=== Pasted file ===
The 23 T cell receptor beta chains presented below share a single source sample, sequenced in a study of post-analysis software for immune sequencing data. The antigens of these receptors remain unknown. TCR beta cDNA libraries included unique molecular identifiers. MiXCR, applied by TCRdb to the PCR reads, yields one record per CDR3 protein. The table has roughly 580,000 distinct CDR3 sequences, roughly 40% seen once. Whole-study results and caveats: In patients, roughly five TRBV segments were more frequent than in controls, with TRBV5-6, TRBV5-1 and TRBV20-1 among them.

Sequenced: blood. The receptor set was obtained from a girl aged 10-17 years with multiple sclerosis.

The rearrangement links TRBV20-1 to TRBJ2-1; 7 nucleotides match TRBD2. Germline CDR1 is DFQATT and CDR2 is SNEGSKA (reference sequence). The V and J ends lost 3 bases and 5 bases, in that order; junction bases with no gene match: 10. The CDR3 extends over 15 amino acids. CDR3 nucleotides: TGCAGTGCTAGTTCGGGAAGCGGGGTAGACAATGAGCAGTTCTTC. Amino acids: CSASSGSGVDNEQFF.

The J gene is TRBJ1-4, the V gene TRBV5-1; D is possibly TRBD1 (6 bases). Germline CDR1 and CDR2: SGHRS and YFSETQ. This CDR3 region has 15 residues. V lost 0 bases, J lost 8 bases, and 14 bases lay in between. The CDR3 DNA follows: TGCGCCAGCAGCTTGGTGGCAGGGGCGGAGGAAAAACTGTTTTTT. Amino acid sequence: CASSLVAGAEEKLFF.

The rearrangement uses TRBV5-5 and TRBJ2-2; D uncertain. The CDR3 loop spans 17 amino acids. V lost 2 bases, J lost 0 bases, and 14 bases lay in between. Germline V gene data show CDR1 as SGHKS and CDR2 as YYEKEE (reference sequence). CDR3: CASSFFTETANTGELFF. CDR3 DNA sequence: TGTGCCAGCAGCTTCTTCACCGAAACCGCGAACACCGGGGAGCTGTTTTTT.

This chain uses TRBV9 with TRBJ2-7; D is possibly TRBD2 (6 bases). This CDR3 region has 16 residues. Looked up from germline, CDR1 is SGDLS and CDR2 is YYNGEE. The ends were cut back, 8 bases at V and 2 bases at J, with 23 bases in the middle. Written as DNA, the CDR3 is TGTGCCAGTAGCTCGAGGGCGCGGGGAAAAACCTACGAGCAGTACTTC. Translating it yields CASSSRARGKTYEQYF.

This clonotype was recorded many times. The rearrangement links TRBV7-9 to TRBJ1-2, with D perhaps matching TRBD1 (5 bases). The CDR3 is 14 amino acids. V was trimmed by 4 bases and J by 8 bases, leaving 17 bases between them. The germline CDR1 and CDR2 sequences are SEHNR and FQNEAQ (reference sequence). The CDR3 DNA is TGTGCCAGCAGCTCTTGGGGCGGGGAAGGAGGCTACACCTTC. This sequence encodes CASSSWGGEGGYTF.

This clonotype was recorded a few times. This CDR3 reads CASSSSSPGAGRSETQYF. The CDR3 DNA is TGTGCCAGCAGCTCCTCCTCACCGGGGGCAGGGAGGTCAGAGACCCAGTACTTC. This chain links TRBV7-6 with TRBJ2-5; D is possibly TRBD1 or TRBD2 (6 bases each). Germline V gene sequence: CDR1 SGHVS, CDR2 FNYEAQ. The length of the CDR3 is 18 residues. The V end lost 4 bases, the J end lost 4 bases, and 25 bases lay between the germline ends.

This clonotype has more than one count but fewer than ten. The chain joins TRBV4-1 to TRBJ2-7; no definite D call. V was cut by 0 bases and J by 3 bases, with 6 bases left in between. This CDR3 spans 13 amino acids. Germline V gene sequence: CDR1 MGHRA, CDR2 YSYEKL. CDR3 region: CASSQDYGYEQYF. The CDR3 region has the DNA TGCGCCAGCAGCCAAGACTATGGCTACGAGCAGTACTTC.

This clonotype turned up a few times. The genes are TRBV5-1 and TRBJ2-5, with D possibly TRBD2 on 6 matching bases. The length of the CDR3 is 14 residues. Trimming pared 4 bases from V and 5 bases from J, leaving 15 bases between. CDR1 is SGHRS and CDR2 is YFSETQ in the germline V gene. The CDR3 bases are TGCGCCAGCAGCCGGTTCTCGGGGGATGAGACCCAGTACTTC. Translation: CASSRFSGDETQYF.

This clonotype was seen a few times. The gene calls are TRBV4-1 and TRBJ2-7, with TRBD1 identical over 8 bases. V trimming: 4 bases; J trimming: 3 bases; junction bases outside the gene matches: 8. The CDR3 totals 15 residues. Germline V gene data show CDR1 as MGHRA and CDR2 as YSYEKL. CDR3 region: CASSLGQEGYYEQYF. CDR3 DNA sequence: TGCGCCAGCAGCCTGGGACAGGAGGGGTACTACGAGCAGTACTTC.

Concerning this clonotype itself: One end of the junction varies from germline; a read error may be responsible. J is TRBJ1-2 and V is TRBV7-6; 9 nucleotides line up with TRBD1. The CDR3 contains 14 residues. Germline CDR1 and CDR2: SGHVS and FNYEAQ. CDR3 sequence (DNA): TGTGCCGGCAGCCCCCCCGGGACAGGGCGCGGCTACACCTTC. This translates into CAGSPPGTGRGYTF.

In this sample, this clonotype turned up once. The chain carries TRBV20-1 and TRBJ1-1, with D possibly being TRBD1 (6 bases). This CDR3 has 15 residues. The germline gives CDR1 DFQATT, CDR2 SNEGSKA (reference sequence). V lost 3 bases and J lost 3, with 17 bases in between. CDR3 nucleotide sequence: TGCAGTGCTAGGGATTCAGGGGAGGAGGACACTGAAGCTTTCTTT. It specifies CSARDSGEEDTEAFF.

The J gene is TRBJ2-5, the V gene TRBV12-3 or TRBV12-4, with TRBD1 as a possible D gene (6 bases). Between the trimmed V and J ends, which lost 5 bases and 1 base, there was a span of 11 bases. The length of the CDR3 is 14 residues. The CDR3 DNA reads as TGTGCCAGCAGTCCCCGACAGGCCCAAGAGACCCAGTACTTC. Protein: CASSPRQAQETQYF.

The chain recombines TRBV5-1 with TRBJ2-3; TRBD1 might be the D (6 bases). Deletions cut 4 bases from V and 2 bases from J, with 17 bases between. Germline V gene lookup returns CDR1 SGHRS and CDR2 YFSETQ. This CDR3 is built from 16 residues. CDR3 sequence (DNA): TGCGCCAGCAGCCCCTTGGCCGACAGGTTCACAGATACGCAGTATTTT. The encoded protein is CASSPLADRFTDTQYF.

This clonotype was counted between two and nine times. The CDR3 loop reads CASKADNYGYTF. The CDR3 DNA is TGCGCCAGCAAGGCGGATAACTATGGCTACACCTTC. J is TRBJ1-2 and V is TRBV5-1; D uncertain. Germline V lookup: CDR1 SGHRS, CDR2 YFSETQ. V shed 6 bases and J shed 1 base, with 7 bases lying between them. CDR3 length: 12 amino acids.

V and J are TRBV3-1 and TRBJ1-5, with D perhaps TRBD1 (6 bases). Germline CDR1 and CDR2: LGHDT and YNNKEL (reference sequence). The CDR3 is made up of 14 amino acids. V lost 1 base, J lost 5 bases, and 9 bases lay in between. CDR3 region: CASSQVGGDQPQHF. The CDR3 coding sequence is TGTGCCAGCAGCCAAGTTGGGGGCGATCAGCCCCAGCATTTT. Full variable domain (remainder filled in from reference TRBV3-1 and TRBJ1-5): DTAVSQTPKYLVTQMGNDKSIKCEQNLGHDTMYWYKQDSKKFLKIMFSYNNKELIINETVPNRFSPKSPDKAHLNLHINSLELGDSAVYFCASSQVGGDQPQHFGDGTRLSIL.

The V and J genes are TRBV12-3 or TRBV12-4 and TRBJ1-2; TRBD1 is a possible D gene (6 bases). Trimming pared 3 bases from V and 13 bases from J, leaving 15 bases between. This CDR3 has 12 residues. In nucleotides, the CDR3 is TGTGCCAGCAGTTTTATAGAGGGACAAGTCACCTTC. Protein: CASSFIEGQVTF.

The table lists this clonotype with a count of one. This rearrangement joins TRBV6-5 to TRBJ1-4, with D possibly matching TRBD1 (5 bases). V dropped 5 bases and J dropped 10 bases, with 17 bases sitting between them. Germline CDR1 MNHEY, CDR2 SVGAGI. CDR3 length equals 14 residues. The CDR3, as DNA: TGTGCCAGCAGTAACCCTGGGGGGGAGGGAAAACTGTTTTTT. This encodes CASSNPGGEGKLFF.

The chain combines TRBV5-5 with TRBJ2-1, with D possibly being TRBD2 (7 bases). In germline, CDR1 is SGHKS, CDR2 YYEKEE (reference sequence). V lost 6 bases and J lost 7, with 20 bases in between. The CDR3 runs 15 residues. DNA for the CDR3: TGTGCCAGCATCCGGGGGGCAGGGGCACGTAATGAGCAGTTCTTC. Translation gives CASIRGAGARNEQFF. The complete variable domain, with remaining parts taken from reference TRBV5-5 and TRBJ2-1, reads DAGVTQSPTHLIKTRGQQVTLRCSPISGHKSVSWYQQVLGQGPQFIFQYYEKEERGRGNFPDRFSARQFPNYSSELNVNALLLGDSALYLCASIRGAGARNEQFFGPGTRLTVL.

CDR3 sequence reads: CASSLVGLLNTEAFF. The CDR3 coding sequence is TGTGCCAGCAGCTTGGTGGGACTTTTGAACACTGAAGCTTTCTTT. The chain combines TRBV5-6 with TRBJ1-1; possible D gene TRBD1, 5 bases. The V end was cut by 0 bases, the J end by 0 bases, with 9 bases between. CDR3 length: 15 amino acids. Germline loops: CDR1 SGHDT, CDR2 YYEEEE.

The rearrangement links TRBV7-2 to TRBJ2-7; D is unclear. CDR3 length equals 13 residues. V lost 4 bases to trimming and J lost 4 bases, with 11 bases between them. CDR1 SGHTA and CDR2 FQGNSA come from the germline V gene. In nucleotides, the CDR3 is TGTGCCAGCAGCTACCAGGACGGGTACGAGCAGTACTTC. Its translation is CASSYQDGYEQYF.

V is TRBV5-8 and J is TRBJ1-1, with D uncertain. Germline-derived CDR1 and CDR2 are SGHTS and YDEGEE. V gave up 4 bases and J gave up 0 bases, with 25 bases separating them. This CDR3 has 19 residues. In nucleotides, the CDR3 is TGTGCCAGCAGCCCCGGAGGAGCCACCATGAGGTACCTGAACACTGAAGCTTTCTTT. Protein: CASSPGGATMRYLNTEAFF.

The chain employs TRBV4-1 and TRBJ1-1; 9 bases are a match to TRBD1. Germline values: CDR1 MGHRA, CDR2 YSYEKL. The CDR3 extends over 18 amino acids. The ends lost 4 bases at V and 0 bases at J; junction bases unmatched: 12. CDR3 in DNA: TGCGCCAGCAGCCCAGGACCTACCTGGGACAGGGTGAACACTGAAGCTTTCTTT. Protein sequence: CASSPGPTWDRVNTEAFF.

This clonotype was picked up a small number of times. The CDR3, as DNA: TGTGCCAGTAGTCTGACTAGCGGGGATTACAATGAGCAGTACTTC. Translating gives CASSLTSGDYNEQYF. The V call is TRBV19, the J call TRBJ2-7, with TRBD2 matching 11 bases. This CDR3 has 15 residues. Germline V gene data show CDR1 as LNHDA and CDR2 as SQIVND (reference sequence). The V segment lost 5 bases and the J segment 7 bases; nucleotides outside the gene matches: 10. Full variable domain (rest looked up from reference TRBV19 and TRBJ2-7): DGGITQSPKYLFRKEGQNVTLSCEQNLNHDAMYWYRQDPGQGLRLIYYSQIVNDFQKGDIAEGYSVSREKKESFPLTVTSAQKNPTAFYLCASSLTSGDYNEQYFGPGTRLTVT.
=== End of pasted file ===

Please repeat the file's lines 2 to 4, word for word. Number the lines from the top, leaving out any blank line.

Sequenced: blood. The receptor set was obtained from a girl aged 10-17 years with multiple sclerosis.

The rearrangement links TRBV20-1 to TRBJ2-1; 7 nucleotides match TRBD2. Germline CDR1 is DFQATT and CDR2 is SNEGSKA (reference sequence). The V and J ends lost 3 bases and 5 bases, in that order; junction bases with no gene match: 10. The CDR3 extends over 15 amino acids. CDR3 nucleotides: TGCAGTGCTAGTTCGGGAAGCGGGGTAGACAATGAGCAGTTCTTC. Amino acids: CSASSGSGVDNEQFF.

The J gene is TRBJ1-4, the V gene TRBV5-1; D is possibly TRBD1 (6 bases). Germline CDR1 and CDR2: SGHRS and YFSETQ. This CDR3 region has 15 residues. V lost 0 bases, J lost 8 bases, and 14 bases lay in between. The CDR3 DNA follows: TGCGCCAGCAGCTTGGTGGCAGGGGCGGAGGAAAAACTGTTTTTT. Amino acid sequence: CASSLVAGAEEKLFF.